EXoO and OpeRATOR provide unique research tools to identify the site of O-linked glycosylation. So far, the evidence supports that core 1 Gal-GalNAc structure can be studied by the use of OpeRATOR. Glycomic method focus on the identification of all different O-glycan structures with linkage and quantitative information. In the future, the structures of O-linked glycans on the specific sites on the proteins can be revealed in a single workflow.

 

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For more information on OpeRATOR go the the following pages:

 

The full text paper is available online:
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Poster Presentations at PEGS Europe 2018

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This week, scientists from Genovis are presenting two poster at the Protein Engineering Summit in Lisbon, Portugal. The posters cover our O-glycan specific endoprotease Operator and the recently launched FabRICATOR-HPLC column for automated antibidy subunit generation. Check out the poster abstracts below:

An O-glycan Specific Endoprotease with Applications in Glycoprotein Analysis using LC-MS

Helen Nyhlen, Maria Nordgren, Stephan Björk, Rolf Lood, Fredrik Leo, Fredrik Olsson
Genovis AB, Sweden

Changes in protein glycosylation may have an impact on the structure and function of a glycoprotein and O-glycosylation has drawn more and more attention for its roles in a wide range of biological processes. Characterization of glycosylation is of growing importance for the development and quality control of recombinant glycoprotein drugs and biosimilars. The study of O-linked glycosylation within the field of glycoproteomics is however challenging due to complicated sample preparation, difficult analytical procedures and the lack of O-glycan specific enzymes.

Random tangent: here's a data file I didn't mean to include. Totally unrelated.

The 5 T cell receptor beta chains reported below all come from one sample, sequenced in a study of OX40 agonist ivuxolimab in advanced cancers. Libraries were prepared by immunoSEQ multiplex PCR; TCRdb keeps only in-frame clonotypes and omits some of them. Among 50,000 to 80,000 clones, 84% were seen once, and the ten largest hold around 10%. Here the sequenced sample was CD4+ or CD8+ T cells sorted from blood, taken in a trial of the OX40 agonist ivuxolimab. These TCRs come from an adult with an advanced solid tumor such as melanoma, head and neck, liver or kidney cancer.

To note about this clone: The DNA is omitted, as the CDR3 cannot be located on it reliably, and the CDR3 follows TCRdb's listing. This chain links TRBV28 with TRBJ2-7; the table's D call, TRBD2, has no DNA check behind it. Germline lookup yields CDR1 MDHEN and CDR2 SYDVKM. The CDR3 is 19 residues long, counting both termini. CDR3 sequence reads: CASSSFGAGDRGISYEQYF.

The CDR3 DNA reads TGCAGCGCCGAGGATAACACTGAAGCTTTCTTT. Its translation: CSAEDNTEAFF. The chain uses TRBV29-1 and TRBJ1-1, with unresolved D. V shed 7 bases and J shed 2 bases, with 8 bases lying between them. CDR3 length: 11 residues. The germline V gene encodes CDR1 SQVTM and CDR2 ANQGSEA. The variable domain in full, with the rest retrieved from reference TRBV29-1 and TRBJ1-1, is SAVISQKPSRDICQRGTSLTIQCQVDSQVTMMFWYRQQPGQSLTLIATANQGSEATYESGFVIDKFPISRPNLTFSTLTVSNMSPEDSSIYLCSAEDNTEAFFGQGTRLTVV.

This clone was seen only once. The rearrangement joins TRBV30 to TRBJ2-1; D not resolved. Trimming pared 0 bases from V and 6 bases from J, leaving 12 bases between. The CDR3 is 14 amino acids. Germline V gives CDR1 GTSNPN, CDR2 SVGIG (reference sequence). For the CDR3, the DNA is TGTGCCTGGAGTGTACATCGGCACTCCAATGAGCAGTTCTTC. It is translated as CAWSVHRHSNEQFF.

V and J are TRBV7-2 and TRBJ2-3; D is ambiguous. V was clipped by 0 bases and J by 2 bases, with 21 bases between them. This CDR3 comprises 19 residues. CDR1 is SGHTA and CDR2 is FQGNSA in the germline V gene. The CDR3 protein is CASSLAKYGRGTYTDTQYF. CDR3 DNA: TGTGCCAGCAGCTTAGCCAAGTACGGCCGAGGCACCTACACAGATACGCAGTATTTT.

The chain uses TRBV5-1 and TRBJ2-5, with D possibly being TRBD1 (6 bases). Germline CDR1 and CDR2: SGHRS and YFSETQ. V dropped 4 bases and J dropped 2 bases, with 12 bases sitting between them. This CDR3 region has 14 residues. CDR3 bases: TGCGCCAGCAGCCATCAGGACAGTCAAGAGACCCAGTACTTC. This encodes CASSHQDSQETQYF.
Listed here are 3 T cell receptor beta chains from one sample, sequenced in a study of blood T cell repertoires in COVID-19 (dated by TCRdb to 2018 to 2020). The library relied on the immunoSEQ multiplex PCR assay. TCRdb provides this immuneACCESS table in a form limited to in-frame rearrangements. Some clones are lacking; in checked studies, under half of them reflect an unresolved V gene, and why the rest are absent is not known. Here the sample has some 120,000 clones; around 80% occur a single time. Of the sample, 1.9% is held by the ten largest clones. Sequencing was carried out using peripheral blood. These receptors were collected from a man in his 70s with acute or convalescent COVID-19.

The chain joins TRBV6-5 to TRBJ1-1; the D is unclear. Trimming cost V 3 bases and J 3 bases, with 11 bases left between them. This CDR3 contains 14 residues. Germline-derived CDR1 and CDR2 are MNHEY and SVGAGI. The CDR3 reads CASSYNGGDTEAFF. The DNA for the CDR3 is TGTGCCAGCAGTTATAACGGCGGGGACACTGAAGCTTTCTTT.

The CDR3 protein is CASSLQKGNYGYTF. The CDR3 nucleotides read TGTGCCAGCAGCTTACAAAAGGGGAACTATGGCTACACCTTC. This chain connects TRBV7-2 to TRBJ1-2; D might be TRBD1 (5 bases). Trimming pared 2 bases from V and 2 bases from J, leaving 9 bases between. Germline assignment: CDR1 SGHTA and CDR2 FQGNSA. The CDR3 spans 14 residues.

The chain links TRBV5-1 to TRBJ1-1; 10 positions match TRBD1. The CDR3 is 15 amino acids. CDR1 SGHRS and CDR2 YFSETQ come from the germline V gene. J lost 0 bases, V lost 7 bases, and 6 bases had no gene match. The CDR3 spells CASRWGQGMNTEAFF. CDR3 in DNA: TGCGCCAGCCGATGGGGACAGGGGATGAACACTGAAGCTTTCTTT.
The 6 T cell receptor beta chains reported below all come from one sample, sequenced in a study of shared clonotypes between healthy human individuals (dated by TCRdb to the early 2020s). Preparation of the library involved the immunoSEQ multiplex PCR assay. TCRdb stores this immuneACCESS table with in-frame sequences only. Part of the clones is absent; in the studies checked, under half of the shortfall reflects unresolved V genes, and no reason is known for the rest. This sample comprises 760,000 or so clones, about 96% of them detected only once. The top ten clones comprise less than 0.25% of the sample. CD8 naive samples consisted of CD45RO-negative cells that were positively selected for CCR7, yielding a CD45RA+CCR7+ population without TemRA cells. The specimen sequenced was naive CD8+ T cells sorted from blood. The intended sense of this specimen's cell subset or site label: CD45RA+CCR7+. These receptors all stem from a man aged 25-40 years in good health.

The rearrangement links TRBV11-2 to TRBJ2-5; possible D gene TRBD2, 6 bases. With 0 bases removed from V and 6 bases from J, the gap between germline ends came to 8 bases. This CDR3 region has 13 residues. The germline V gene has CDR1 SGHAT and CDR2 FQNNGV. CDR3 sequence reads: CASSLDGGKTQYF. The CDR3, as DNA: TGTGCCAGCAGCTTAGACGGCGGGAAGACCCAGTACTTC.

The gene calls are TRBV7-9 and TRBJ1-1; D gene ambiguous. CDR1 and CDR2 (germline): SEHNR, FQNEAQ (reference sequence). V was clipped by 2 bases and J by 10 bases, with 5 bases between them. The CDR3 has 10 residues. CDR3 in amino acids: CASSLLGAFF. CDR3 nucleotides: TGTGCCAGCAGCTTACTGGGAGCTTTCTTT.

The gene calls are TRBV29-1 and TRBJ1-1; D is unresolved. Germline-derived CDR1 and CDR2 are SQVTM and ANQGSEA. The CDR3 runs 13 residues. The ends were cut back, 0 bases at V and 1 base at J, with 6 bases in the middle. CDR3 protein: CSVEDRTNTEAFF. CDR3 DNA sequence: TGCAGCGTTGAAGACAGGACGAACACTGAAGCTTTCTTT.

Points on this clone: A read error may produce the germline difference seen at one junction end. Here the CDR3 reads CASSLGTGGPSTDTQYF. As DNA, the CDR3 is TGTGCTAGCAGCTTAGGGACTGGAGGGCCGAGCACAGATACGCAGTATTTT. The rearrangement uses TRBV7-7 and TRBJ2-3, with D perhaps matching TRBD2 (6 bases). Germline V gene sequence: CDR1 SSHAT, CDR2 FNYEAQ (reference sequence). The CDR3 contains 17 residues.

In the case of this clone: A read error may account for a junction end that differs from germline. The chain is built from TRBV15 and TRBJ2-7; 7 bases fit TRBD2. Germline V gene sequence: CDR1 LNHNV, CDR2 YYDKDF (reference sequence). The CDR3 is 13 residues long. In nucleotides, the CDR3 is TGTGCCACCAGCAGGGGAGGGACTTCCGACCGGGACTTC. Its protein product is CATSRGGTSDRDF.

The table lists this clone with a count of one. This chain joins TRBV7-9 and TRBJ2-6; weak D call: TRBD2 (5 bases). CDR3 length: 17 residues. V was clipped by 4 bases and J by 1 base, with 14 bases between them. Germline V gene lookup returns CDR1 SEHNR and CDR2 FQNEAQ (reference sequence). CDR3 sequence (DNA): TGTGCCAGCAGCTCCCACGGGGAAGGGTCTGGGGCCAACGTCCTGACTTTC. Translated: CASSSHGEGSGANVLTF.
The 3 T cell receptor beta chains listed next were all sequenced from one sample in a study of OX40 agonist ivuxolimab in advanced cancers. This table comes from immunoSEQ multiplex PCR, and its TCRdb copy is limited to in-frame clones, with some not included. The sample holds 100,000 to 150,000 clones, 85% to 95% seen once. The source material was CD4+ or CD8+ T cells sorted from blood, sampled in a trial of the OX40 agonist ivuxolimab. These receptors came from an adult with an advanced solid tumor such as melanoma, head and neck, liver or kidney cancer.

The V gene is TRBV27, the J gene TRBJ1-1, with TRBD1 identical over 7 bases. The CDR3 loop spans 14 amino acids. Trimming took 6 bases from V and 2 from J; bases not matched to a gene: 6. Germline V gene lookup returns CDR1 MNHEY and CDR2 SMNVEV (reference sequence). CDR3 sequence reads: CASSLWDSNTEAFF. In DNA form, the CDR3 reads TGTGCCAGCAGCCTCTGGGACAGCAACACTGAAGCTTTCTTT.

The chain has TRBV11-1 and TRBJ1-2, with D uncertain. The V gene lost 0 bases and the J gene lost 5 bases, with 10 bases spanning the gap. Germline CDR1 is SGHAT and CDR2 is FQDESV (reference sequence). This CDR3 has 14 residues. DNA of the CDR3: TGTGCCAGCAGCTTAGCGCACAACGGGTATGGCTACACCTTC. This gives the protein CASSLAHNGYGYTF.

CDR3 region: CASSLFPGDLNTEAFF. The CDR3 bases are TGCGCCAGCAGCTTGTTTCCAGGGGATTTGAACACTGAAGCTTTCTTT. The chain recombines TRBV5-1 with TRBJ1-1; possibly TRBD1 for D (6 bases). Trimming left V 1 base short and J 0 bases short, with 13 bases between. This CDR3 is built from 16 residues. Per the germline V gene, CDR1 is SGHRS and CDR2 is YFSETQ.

An O-glycan specific protease originating from the mucin degrading bacteria Akkermansia muciniphila has been described previously. The enzyme is dependent on the presence of O-glycans for digestion and hydrolyzes the peptide bond N-terminally to O-glycosylated serine and threonine residues. This feature can be used for the generation of intact O-glycopeptides to study site occupancy and composition of O-glycans in various biologic samples. We present here workflows that enabled determination of O-glycan sites and composition for O-glycosylated biopharmaceuticals and for proteins in human serum.

The O-linked glycosylation sites of biopharmaceuticals were assessed by treatment with PNGaseF, sialidases, O-protease and/or trypsin overnight prior LC/MS. The unique MS/MS peptides obtained revealed and defined the O-glycosylated threonine and serine residues. Enrichment of O-glycoproteins from human serum was achieved in native conditions using an affinity binding resin for O-glycan protein based on agarose beads with immobilized inactive O-protease. The complex protein sample was desialylated during the incubation step for binding. Bound proteins were then eluted by urea and treated with PNGaseF, active O-protease and/or trypsin followed by RP-C18 or HILIC separation and ESI-QTOF/MS analysis. The resin displayed high affinity for core 1 mucin-type glycans. With this workflow peptides and O-glycopeptides, with site-specific information, from several serum proteins were identified.

To summarize, using the characteristics of the O-protease and the O-glycoprotein affinity binding resin, strategies for the characterization of O-glycosylated proteins from pure and complex protein samples have been developed. The O-protease and the O-glycoprotein binding resin are potentially useful tools for deep characterization of O-glycoproteins.